Petty Officer 1st Class Adam Preiser (surfman #535) operates a 47-foot Motor Lifeboat in the surf near Brookings, Oregon, Dec. 13, 2019. Surfman is the pinnacle of the five certifications available to boat-crew members, and Coast Guardsmen. (U.S. Coast Guard photo courtesy of Petty Officer 1st Class Adam Preiser)

GAO: More Information Needed to Assess Efficacy and Costs of Coast Guard’s Vessel Survival Craft Requirements

Appropriate lifesaving equipment can help increase the chance of surviving boat or ship accidents. This includes survival craft, such as lifeboats, which keep accident victims out of the water.

The U.S. Coast Guard uses accident data to determine which lifesaving equipment should be required on boats and ships. But a new report from the Government Accountability Office (GAO) says the Coast Guard failed to collect some key data for assessing equipment effectiveness. The watchdog also found opportunities for the Coast Guard to improve its estimates of the cost of survival craft requirements.

Coast Guard data show that during fiscal years 2010 through 2019 most people survived vessel accidents, and out-of-water survival craft, such as a lifeboat, was used more often than other types of lifesaving equipment. However, the Coast Guard has limited information about people involved in vessel accidents, such as their date of birth, potential disability, and type of lifesaving equipment used, if any. For example, Coast Guard data did not include the type of lifesaving equipment used, if any, for about 45 percent (1,733 of 3,847) of accident survivors. By requiring its investigators to collect date of birth, known disability, and use of lifesaving equipment information of survivors and casualties of vessel accidents, the service could better assess the efficacy of lifesaving equipment.

The Coast Guard estimated costs and benefits of requiring vessel owners to carry out-of-water survival craft in its 2013 and 2017 reports to Congress, but GAO has found that the estimates were not fully accurate or complete. It says the Coast Guard did not use economically justifiable discount rates to account for the time value of money nor document its rationale, as recommended by the Office of Management and Budget (OMB). In the 2013 report, this resulted in estimated net costs $32.3 million higher than if it had. 

GAO adds that Coast Guard’s 1991 guidance for determining cold water areas (59 degrees Fahrenheit and below) is based on outdated water temperature data. The guidance designates cold water areas where commercial vessels are to carry certain lifesaving equipment. GAO’s analysis of the most recent water temperature data found that temperatures increased off the Atlantic coast for all months and Pacific coast for 10 months of the year—which does not match temperatures in the guidance. For example, the data shows that, for the month of September, waters measuring over 59 degrees expanded across almost half the area in the Gulf of Maine that the Coast Guard designated as “cold water” in 1991. By reviewing its cold water areas determination guidance to determine if it reflects current temperature data, and if necessary revising it, the Coast Guard would better ensure commercial vessels are operating with appropriate lifesaving equipment.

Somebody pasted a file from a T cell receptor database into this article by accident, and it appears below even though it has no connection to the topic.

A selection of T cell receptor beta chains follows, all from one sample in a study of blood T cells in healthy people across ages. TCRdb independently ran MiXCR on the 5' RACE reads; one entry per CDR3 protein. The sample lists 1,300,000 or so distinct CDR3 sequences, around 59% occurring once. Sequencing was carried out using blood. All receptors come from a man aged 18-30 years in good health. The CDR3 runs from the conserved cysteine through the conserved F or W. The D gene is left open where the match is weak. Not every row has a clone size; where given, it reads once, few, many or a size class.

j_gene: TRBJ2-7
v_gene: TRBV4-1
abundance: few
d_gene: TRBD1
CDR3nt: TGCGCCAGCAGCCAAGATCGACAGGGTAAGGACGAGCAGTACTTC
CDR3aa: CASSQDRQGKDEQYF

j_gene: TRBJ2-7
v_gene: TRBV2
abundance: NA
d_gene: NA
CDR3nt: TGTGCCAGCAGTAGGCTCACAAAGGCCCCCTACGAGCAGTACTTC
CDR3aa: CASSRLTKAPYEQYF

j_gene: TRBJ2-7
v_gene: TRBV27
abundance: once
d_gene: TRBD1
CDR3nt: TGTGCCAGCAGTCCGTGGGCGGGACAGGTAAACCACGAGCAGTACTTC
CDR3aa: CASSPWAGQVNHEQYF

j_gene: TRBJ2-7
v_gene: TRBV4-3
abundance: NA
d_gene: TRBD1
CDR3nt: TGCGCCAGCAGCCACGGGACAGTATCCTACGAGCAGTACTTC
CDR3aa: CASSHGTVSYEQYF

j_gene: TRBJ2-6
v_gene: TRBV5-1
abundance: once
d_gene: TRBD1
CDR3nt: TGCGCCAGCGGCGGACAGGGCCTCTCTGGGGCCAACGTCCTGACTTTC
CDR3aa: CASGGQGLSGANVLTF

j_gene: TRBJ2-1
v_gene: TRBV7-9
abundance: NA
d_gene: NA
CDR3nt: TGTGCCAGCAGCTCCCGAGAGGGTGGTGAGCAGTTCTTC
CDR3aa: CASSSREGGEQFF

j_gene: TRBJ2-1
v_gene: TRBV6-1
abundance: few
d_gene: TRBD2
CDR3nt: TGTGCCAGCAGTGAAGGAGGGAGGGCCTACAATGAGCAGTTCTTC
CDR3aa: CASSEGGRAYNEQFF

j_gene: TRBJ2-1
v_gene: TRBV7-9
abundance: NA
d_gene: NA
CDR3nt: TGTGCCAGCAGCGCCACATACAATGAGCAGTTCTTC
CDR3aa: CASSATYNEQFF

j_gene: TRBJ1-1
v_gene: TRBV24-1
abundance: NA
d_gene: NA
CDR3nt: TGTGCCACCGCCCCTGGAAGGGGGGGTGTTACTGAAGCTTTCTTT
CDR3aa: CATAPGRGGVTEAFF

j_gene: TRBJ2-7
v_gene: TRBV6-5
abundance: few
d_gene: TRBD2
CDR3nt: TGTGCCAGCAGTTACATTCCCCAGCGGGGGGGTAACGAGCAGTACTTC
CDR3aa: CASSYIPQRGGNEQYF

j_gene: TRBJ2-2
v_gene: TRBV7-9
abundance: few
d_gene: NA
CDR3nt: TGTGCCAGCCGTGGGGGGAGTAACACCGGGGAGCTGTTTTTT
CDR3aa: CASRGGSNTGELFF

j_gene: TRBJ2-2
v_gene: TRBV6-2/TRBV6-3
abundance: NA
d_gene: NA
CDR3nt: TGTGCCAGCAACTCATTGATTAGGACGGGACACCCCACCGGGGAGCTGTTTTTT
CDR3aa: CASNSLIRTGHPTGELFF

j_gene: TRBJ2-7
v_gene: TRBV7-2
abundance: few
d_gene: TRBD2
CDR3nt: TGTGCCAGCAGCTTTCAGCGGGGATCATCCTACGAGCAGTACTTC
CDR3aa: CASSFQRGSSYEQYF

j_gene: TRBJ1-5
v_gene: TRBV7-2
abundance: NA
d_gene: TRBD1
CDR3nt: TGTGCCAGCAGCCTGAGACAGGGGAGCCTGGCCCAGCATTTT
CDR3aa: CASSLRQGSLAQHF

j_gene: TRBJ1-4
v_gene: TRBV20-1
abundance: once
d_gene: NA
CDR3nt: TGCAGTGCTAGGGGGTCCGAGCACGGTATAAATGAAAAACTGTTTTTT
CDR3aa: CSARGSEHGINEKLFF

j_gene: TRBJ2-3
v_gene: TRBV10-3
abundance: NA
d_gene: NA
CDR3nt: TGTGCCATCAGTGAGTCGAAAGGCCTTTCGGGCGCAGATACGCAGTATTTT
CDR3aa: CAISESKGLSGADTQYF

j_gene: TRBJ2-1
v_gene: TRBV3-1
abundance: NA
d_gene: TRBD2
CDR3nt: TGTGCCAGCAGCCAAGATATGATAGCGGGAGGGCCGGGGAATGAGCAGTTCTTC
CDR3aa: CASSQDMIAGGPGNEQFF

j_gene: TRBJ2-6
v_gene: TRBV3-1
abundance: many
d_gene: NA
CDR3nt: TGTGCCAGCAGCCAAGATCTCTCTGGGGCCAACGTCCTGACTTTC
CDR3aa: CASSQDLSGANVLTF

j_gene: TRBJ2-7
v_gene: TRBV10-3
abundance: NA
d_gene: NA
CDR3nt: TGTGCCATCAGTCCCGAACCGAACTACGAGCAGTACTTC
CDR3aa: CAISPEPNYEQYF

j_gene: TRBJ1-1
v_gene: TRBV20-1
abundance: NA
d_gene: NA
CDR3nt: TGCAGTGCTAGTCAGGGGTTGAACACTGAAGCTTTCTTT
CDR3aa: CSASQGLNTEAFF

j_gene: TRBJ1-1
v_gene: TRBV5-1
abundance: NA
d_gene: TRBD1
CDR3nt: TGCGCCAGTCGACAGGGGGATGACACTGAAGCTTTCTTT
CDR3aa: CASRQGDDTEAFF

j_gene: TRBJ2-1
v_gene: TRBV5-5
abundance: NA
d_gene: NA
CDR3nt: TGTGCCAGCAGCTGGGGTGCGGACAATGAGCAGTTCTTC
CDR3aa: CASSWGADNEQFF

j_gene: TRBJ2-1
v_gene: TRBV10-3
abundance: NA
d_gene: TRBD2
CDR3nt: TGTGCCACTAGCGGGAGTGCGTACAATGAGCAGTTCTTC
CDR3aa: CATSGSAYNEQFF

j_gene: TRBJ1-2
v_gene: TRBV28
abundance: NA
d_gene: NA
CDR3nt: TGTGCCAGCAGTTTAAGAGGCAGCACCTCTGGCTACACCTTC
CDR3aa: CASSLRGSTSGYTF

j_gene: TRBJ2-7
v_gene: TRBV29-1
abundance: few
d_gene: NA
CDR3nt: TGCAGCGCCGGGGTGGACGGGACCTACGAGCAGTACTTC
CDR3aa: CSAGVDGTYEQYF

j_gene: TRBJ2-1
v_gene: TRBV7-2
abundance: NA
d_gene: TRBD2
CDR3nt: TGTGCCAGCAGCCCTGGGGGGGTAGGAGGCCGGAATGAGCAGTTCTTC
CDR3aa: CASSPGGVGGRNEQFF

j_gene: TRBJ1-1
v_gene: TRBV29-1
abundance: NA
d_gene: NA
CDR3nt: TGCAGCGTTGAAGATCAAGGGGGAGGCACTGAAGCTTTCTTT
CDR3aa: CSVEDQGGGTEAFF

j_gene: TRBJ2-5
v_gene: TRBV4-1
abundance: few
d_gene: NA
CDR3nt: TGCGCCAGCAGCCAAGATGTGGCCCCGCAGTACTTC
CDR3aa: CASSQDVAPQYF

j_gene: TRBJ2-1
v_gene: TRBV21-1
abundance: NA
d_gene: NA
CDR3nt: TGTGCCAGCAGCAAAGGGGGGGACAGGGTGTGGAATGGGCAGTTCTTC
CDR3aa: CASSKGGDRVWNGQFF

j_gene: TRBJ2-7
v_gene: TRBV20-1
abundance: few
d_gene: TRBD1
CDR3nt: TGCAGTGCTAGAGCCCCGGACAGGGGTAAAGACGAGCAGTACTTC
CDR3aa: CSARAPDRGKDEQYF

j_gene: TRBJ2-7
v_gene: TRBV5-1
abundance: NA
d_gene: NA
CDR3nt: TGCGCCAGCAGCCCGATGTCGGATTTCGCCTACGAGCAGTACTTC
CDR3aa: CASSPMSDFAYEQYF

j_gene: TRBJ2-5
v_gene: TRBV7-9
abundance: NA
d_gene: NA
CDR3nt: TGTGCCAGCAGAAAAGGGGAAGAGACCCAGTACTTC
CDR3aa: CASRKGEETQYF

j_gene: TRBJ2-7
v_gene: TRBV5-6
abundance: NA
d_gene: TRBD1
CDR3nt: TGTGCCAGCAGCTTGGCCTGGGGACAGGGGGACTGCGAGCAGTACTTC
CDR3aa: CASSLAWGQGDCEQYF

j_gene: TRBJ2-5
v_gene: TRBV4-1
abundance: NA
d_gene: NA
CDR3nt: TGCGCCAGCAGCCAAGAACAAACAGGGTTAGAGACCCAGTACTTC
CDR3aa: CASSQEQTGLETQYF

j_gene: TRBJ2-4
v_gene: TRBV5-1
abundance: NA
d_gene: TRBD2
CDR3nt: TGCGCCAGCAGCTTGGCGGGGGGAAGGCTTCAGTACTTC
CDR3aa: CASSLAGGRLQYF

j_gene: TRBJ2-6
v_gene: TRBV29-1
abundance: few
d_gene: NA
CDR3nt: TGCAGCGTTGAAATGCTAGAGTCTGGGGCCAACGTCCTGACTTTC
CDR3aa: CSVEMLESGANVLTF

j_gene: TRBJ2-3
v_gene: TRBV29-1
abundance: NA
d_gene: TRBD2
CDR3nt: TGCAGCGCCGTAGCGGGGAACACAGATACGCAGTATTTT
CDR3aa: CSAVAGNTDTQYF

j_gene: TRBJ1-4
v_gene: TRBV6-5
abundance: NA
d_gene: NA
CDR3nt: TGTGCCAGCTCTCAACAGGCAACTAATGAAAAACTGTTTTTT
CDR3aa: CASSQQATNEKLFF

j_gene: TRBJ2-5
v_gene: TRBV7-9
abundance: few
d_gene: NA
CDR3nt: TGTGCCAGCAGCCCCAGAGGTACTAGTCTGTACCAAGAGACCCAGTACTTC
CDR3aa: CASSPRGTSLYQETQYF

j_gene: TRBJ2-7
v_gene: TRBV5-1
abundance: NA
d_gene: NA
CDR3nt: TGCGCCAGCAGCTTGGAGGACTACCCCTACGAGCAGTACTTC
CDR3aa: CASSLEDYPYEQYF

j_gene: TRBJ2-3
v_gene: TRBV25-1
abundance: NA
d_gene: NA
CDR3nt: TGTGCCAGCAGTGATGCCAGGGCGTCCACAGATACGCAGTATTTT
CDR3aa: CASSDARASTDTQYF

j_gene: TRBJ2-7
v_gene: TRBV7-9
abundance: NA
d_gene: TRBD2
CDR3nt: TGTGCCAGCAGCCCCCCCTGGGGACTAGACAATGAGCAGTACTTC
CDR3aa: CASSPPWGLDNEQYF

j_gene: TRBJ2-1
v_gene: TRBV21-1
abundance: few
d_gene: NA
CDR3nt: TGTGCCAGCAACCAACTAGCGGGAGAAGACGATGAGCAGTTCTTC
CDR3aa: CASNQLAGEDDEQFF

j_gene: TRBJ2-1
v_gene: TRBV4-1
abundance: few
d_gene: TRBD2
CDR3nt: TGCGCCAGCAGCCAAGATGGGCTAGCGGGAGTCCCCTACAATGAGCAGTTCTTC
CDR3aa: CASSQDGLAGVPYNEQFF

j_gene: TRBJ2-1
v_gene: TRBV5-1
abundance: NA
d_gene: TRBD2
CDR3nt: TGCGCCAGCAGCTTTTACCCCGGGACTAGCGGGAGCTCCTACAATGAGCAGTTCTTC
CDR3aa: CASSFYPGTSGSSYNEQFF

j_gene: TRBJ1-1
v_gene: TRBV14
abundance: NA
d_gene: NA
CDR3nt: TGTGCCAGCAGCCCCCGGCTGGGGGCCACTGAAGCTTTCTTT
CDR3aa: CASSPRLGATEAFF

GAO makes four recommendations, including that the Coast Guard require investigators collect data about people’s use of lifesaving equipment in accidents, fully implement cost estimate best practices for out-of-water survival craft requirements, and if necessary, update cold water areas determinations.

The Department of Homeland Security (DHS) concurred with all but one of the recommendations – that the Coast Guard revise its vessel accident investigations guidance to require Coast Guard investigators to collect date of birth, known disability, and use of lifesaving equipment of people in vessel accidents who were casualties due to water immersion, or who used lifesaving equipment. DHS stated that Coast Guard Marine Casualty Investigating Officers are not required by statute or regulation to collect date of birth, known disability, and use of lifesaving equipment of people in vessel accidents who were casualties due to water immersion, or who used lifesaving equipment. It stated that Investigating Officers already collect this type of information on a case-by-case basis when the information is needed for a specific investigative purpose, such as when an officer determines that an involved subject’s disability was a contributing factor to a marine casualty. 

DHS expects to implement the remaining recommendations by the end of the year.

Read the full report at GAO

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The Government Technology & Services Coalition's Homeland Security Today (HSToday) is the premier news and information resource for the homeland security community, dedicated to elevating the discussions and insights that can support a safe and secure nation. A non-profit magazine and media platform, HSToday provides readers with the whole story, placing facts and comments in context to inform debate and drive realistic solutions to some of the nation’s most vexing security challenges.

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